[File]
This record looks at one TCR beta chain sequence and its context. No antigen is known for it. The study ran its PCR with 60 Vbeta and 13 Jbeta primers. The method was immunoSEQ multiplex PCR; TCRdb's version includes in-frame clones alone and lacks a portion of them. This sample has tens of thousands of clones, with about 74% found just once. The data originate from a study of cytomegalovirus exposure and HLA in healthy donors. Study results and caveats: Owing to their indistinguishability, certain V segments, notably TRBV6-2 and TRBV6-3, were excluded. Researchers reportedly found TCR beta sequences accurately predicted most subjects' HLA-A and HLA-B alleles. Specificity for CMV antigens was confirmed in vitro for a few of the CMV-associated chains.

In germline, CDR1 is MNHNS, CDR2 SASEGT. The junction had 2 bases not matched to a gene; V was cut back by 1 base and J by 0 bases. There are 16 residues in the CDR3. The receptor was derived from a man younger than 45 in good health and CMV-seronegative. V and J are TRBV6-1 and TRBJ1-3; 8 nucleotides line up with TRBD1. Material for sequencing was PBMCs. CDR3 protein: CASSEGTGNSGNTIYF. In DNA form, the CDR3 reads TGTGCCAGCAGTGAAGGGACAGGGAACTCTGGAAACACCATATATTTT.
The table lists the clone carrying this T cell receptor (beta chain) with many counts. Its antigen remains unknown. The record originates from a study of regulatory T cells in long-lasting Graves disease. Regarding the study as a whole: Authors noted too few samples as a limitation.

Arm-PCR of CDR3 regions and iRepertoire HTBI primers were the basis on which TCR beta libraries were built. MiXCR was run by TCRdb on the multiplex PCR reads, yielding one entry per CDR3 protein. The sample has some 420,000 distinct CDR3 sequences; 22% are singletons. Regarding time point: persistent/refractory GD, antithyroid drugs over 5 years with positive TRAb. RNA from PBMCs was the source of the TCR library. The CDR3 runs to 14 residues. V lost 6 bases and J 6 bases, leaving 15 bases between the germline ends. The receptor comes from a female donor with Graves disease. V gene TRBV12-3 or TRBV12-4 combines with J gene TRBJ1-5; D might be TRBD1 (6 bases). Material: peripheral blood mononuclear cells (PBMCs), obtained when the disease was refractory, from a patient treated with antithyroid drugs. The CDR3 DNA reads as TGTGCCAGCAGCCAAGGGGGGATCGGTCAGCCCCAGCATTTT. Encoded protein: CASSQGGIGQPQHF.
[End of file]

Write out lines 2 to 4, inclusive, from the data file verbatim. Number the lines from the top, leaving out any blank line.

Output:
In germline, CDR1 is MNHNS, CDR2 SASEGT. The junction had 2 bases not matched to a gene; V was cut back by 1 base and J by 0 bases. There are 16 residues in the CDR3. The receptor was derived from a man younger than 45 in good health and CMV-seronegative. V and J are TRBV6-1 and TRBJ1-3; 8 nucleotides line up with TRBD1. Material for sequencing was PBMCs. CDR3 protein: CASSEGTGNSGNTIYF. In DNA form, the CDR3 reads TGTGCCAGCAGTGAAGGGACAGGGAACTCTGGAAACACCATATATTTT.
The table lists the clone carrying this T cell receptor (beta chain) with many counts. Its antigen remains unknown. The record originates from a study of regulatory T cells in long-lasting Graves disease. Regarding the study as a whole: Authors noted too few samples as a limitation.

Arm-PCR of CDR3 regions and iRepertoire HTBI primers were the basis on which TCR beta libraries were built. MiXCR was run by TCRdb on the multiplex PCR reads, yielding one entry per CDR3 protein. The sample has some 420,000 distinct CDR3 sequences; 22% are singletons. Regarding time point: persistent/refractory GD, antithyroid drugs over 5 years with positive TRAb. RNA from PBMCs was the source of the TCR library. The CDR3 runs to 14 residues. V lost 6 bases and J 6 bases, leaving 15 bases between the germline ends. The receptor comes from a female donor with Graves disease. V gene TRBV12-3 or TRBV12-4 combines with J gene TRBJ1-5; D might be TRBD1 (6 bases). Material: peripheral blood mononuclear cells (PBMCs), obtained when the disease was refractory, from a patient treated with antithyroid drugs. The CDR3 DNA reads as TGTGCCAGCAGCCAAGGGGGGATCGGTCAGCCCCAGCATTTT. Encoded protein: CASSQGGIGQPQHF.